For a long time after the discovery of the various vitamins, the idea of specificity played a prominent part in their characterization. Such descriptive names as "antineuritic factor," "antidermatitis vitamin," "anti-infective factor" and "growth vitamin" were given to indicate the precise biologic deviation from normal resulting from the appropriate deficiency in the diet. The fact that these descriptive names have largely disappeared from the vocabulary of careful workers in the field of nutritional biochemistry means that the earlier concepts of specificity have undergone modification in the light of improvement in the technics of conducting nutrition experiments. Furthermore, the foregoing trend implies a new concept of coordination or interdependence of action among the vitamins.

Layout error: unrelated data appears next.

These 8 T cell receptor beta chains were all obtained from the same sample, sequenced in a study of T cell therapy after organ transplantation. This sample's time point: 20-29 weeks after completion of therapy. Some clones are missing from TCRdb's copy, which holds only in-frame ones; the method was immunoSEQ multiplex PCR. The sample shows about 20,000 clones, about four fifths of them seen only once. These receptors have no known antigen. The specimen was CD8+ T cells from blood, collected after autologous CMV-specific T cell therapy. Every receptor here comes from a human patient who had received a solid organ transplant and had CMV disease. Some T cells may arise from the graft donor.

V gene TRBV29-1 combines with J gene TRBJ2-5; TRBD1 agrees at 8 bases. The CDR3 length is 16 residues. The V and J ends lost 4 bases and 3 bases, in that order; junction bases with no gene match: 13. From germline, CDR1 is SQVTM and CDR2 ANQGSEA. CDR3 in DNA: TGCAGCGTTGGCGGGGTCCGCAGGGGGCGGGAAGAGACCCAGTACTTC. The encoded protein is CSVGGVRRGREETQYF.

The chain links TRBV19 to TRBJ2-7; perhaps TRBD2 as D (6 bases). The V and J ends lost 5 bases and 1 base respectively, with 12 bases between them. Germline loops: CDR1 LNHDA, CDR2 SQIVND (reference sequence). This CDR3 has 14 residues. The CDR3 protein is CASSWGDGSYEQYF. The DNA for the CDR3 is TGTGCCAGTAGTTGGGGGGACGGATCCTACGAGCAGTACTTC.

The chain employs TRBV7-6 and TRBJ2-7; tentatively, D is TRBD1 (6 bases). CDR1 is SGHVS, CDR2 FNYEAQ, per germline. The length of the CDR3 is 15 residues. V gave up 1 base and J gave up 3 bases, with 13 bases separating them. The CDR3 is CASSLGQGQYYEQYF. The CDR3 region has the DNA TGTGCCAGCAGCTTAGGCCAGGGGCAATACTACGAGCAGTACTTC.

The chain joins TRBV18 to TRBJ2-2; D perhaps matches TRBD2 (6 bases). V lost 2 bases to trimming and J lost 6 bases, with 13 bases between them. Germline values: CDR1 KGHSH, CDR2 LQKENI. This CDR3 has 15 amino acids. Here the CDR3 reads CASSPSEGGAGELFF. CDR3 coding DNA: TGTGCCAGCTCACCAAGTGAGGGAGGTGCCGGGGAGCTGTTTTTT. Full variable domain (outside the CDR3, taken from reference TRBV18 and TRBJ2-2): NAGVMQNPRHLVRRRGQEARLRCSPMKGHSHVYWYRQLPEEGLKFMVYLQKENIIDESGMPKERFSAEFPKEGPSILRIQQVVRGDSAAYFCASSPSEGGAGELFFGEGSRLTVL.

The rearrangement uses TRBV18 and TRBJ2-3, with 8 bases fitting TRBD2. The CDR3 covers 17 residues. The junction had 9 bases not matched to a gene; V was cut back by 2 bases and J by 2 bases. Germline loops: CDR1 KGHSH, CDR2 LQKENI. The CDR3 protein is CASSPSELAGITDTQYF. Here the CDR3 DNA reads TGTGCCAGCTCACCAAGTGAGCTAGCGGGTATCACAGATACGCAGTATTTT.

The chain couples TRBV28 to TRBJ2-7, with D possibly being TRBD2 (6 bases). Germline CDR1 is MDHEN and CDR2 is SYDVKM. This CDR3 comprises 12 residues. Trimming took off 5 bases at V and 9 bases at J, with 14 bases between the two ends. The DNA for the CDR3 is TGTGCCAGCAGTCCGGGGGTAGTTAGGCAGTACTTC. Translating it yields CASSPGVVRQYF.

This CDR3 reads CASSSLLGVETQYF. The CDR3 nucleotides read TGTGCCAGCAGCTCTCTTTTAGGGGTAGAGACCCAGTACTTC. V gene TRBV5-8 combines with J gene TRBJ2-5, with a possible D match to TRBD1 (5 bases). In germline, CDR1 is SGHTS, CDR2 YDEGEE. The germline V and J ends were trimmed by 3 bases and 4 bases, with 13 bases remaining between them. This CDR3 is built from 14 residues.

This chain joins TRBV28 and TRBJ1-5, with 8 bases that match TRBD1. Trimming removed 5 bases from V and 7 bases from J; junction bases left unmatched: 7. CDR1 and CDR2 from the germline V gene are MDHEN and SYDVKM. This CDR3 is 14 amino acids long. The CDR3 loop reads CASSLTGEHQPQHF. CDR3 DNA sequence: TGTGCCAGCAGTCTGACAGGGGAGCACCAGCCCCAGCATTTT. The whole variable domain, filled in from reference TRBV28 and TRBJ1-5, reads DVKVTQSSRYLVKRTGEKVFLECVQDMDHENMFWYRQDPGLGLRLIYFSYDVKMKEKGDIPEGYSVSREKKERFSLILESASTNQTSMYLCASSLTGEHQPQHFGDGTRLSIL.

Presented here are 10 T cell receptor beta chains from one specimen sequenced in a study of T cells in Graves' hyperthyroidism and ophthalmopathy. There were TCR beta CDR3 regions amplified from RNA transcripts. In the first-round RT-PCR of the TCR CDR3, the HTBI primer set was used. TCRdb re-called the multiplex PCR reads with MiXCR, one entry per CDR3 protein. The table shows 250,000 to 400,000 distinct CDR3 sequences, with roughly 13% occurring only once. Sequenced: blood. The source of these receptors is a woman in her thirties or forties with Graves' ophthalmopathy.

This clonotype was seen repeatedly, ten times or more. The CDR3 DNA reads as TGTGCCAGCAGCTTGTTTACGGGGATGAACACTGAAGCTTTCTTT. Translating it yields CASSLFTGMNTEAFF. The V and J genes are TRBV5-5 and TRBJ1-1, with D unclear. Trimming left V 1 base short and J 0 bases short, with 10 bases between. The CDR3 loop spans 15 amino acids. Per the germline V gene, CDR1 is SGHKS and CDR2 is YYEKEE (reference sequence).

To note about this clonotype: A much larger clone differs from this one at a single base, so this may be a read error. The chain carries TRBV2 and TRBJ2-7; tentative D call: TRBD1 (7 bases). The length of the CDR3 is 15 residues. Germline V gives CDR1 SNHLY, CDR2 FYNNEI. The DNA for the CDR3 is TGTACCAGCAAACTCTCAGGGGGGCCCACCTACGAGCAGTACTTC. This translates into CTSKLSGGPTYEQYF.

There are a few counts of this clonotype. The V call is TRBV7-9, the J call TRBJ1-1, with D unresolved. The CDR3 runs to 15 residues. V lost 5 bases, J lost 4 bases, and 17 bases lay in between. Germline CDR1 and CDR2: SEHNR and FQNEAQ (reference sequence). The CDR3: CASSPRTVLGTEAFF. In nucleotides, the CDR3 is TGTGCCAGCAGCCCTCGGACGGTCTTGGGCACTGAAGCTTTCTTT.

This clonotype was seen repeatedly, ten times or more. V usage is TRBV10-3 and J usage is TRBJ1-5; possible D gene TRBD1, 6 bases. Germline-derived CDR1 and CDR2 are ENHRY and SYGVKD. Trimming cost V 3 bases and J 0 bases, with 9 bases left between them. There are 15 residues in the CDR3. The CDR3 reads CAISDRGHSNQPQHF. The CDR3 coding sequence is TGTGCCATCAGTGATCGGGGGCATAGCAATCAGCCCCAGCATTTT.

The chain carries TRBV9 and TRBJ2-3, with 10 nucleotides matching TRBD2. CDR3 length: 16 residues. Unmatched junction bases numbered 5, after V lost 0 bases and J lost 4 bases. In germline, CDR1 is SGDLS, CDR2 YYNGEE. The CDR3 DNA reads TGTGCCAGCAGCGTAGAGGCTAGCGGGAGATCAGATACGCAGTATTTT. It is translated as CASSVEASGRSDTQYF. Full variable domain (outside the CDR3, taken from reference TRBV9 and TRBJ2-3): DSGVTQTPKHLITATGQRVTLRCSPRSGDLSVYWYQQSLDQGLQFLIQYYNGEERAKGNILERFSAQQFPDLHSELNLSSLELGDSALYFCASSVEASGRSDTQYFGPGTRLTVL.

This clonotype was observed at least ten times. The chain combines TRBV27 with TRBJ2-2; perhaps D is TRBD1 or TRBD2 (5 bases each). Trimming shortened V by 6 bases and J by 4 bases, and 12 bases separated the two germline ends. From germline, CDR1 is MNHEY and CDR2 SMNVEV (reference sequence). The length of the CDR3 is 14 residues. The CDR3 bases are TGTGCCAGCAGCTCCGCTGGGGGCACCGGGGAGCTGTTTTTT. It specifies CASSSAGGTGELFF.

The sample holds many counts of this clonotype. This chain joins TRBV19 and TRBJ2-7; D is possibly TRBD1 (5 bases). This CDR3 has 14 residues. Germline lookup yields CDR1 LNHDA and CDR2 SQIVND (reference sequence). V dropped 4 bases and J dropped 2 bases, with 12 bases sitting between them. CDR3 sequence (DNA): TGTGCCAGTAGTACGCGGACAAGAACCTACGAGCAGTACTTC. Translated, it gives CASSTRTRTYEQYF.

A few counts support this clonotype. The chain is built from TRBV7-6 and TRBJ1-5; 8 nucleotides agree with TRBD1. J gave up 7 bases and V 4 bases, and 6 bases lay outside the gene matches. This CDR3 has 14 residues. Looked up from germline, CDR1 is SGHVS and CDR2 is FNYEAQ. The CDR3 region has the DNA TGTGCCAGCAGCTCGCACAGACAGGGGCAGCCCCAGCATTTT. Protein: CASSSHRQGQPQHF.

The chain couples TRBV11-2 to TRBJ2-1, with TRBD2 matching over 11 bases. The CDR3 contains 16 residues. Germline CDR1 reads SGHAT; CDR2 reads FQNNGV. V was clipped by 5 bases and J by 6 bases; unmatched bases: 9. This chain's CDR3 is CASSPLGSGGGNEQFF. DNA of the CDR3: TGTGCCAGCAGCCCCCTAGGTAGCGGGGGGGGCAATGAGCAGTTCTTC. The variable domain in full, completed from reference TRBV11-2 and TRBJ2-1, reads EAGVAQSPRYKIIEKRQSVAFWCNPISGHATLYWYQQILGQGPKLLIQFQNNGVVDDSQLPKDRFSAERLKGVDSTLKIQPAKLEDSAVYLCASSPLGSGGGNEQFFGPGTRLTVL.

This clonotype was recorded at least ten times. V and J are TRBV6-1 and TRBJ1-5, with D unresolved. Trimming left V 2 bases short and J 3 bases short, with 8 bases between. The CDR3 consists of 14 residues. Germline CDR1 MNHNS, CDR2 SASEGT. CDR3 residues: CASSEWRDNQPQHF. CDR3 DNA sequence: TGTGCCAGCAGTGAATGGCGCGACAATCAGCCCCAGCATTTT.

A recent contribution1 emphasizes anew the connection between vitamin A and ascorbic acid; the Yale workers point out that typical signs of vitamin C deficiency (bleeding of the lacrimal glands, red and swollen gums, swelling of